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Thread: finishing first tour after 27 missions?

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    Default finishing first tour after 27 missions?

    P/O Kenneth Derek Whisken DFC was KIA June 26,1942 whilst flying as an instructor on board of a Halifax of 1652 HCU.In november 1941 he finished his first tour with 102 squadron.
    When I visited the National Archives in Kew last month I checked his career with 102 squadron.I found out he flew 27 missions with 102 squadron and not the regular 30 missions which were flown with one tour.I double checked it and could not find a gap in the ORB.
    Would it be possible for an airman to finish a tour before he reached 30 missions?Or have I overlooked something?

    Mike

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    Default Finishing a tour

    Dear Mike,

    Some aircrew finished their tours with fewer than the generally expected 30 if they'd had a difficult tour, or several operations of long duration. I've spoken to a flight engineer who did 28 trips and a bomb aimer who did 29, they were with different squadrons at different times.

    Hope that is of interest,

    Sam

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    There are numerous references in the works I have read that talk about a pro-rating system based on the difficulty of certain missions - both up and down. There was also the short-lived and detested points system.

    Another account I just read talked about a US example where an aircrew man had reached his alloted number of trips, just as it was being raised to 30. He was allowed to cycle out after a lesser number.
    David

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    My father's first tour with 50 Squadron was concluded at 200 hours.

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    Mike, have you checked to see whether he had done any whilst at OTU or HCU? Or as a second pilot when first joining the squadron?

    A
    RAF Armoured Car Companies 1920-45 http://www.rafacciraq.com/

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    Mike

    it is completely possible that the crew were "screened" and it was decided to end their tour at that point; this could be because they had had a number of narrow escapes and may have even ditched, crash landed or had to bale out. Each member of the crew would be assessed and one or more or even the whole crew would then be taken off of ops and given a rest. Normally they were sent to training jobs.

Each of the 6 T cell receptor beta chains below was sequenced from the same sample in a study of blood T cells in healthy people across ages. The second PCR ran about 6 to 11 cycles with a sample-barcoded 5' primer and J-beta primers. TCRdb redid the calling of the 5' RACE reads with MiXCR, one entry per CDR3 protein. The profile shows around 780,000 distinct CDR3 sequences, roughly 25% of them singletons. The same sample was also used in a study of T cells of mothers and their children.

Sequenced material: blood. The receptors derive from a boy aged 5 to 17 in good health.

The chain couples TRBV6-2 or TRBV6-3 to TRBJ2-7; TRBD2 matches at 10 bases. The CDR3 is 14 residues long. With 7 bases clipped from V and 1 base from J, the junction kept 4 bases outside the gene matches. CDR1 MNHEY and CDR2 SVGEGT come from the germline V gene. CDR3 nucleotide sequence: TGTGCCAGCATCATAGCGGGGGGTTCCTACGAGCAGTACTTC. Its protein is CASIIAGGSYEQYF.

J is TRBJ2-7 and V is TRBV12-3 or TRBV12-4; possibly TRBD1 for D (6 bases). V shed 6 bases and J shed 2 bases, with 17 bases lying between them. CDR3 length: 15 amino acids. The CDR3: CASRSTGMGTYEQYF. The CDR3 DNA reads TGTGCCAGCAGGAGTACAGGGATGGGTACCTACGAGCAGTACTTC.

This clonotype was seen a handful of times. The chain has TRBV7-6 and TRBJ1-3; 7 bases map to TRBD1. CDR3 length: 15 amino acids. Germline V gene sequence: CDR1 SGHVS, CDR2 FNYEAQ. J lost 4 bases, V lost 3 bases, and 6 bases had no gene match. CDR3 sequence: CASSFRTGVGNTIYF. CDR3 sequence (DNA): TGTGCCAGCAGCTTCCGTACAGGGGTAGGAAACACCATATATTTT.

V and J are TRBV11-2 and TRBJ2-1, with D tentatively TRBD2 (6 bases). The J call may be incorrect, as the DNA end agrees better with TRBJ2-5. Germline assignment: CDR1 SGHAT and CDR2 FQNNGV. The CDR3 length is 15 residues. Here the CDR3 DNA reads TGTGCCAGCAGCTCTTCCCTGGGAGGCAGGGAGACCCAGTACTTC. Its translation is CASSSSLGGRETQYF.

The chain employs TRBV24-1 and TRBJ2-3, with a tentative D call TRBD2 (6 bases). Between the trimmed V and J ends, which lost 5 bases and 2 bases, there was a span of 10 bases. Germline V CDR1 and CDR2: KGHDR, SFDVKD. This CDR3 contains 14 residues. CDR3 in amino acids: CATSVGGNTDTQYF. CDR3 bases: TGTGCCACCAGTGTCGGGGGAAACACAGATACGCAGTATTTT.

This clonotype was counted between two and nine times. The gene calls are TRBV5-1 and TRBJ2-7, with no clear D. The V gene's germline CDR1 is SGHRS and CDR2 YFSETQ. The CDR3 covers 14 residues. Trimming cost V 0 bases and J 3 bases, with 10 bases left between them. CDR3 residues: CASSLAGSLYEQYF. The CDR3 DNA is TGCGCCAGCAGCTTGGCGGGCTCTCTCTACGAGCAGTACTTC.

Regards

    Daz

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    Thanks a lot guys for your responses.It's now clear to me that it is quite possible P/O Whisken did 27 missions on his first tour.
    To answer the question of Amrit,I could not find evidence he did missions as a second pilot when he joined 102 squadron.I could not check his 1652 HCU activities.The ORB was not on microfilm and I had no time more to obtain a readers ticket.The only thing I know he took part on all three ' 1000 Bomber raids' with a 22 OTU crew in training.With the tragic end on the third to Bremen June 26,1942.

    Mike

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    Mike,

    Don't forget the Commanding Officers had some powers to say a crew had finished their tour. Especially when no crew had finished a tour for some time, it helped improve morale and encourage other crews to complete missions.

    Also if a crew was popular or had taken many photographs of the aiming points etc !

    Mark

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    A couple of years ago I conducted a series of interviews with an Australian MU gunner who served with 9 and 514 Sqns. They joined the new 514 as an experienced crew having flown a handful of ops with 9 Sqn. In short order, their pilot was promoted to F/L and then S/L and after 10 trips to Berlin the entire crew received notice (from Harris apparently) their tour was over in the mid-20s. 'My' gunner stayed on with 514 as gunnery leader while the majority of the crew went on to do another tour. I believe the rear gunner, Twinn IIRC, has included some of his memories on the BBC website.

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    Quote Originally Posted by Marks View Post
    Mike,

    Don't forget the Commanding Officers had some powers to say a crew had finished their tour. Especially when no crew had finished a tour for some time, it helped improve morale and encourage other crews to complete missions.

    Also if a crew was popular or had taken many photographs of the aiming points etc !

    Mark
    Hi,
    I remember speaking to the late F/Sgt John McQuillian DFM, 61 Sqn, who said exactley that, his crew had completed 28 Ops and the CO announced in a briefing one day - right your crew can stand down, it's about time somebody fininished a tour. he told me that this was in late 1943 when bomber command were suffering heavy losses due to the Berlin raids, and several crews had been lost on during there 28/29th Ops. John later went on to serve in 635 Sqn (Pathfinders) and was the sole survivor of his crew who were shot down on the penultimate Op of their 2nd tour over Chemmnitz. He blames the demise of the crew on bad luck, they were revving up ND709 ready for her 100th op when they were told by the base commander to change aircraft just before take off and the crew were all moanng and saying this is not on, something is bound to happen tonight, and he didn't have time to take his "lucky" pee on the tail wheel as he had done on every occasion before.........


    Rick

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